September 20, 2013

SEC Defenses Aren't the Brick Walls of Past Years

By - Keith Smith

SEC football is known for plenty of things (not all of them flattering), but it is probably best known year in and year out for having the stingiest defenses, top to bottom, of any conference in the country. However, so far this season, the majority of the conference appears to be trying to popularize a newly created scheme.

The spread defense.

Photo by: Getty Images
Alabama, Georgia and South Carolina were all supposed to be among the best in the country, yet none of them are near the top of the defensive rankings. Last year, five SEC teams finished in the top 20 in total defense. So far this season, there are just three, and the only reason those squads (Florida, Arkansas and LSU) are ranked highly is because they haven't started their SEC schedules yet.

Granted, all these teams have only played two or three games, but when you look at the overall numbers, it's fair to say that the vaunted defenses of the SEC are down this year.

Normal SEC game scores usually look more like baseball finals than football: 9-6, 7-3, 10-7. But to this point, SEC scores are looking like the old WAC ones. In the Georgia-South Carolina game, the teams combined for 71 points and almost 1,000 total yards.

This past weekend, Alabama and Texas A&M hung 91 points on the scoreboard and almost 1,200 yards of total offense. That's not a misprint. The actual total was 1,196 yards. In case you forgot, Alabama was the No. 1 rated defense in college football in 2012, and the rumor was that they would be even better this year.

And do I even need to mention what happened to Tennessee when they visited Oregon? They gave up 59 points and almost 700 yards of offense.

Bear Bryant and General Robert Neyland have to be rolling in their respective graves by now.

The real question is, why are these teams giving up these gaudy numbers? Surely they haven't forgotten how to play defense. I know that aspect of the game is still stressed as a key to winning championships. So what gives?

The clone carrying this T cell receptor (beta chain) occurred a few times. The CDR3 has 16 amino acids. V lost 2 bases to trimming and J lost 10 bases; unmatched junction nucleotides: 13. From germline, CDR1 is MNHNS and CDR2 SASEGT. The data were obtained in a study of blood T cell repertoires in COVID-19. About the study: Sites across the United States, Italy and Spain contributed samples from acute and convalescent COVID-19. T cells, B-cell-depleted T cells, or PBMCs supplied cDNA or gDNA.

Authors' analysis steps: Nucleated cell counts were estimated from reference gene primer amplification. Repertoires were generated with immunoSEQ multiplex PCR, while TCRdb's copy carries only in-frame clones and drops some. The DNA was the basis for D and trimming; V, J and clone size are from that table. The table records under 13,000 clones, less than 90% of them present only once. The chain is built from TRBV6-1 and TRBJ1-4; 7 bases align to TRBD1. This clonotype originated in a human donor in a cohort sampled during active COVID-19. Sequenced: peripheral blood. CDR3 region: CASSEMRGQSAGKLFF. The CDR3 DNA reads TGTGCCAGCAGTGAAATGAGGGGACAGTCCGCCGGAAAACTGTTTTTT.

Personally, I think it has more to do with how SEC teams are changing their offenses than what they are failing to do on the defensive side of the ball. For years, the conference followed the old "3 yards and a cloud of dust" game plan, almost always rushing for more yards in a game than passing. In fact, running plays outnumbered passes as much as two-to-one on a pretty regular basis.

But even these old school teams are changing their philosophies. Many have moved to some form of the spread and run a lot of read option. They're flinging the ball around more than the old San Diego Charger teams of the early 80s.

Even a team like Alabama, who still runs mostly a pro-style type offense and has won three of the last four BCS national championships by pounding the run and throwing efficient passes, have seemingly changed, at least to a degree. Against A&M and the high-powered Johnny Manziel offense, I anticipated the Crimson Tide would go ground and pound, chewing clock and keeping the ball out of Manziel's hands. But they attempted 29 passes to go with their 37 runs, throwing for 100 yards more than they rushed.

When these teams get to the meat of the conference games, and many of the coaches turn conservative as their clubs take a weekly beating, some of these numbers may come back to the norm of expectations, but you never know. The SEC offenses may have finally given in to the belief of the rest of the country; that a shootout is way more fun to watch than a 7-3 defensive struggle.

Time will tell.

1 comment:

  1. By the end of the season the stats will probably be closer to what we're used to seeing. A&M and Oregon have two of the best offenses in the country. They would put up big numbers against anyone.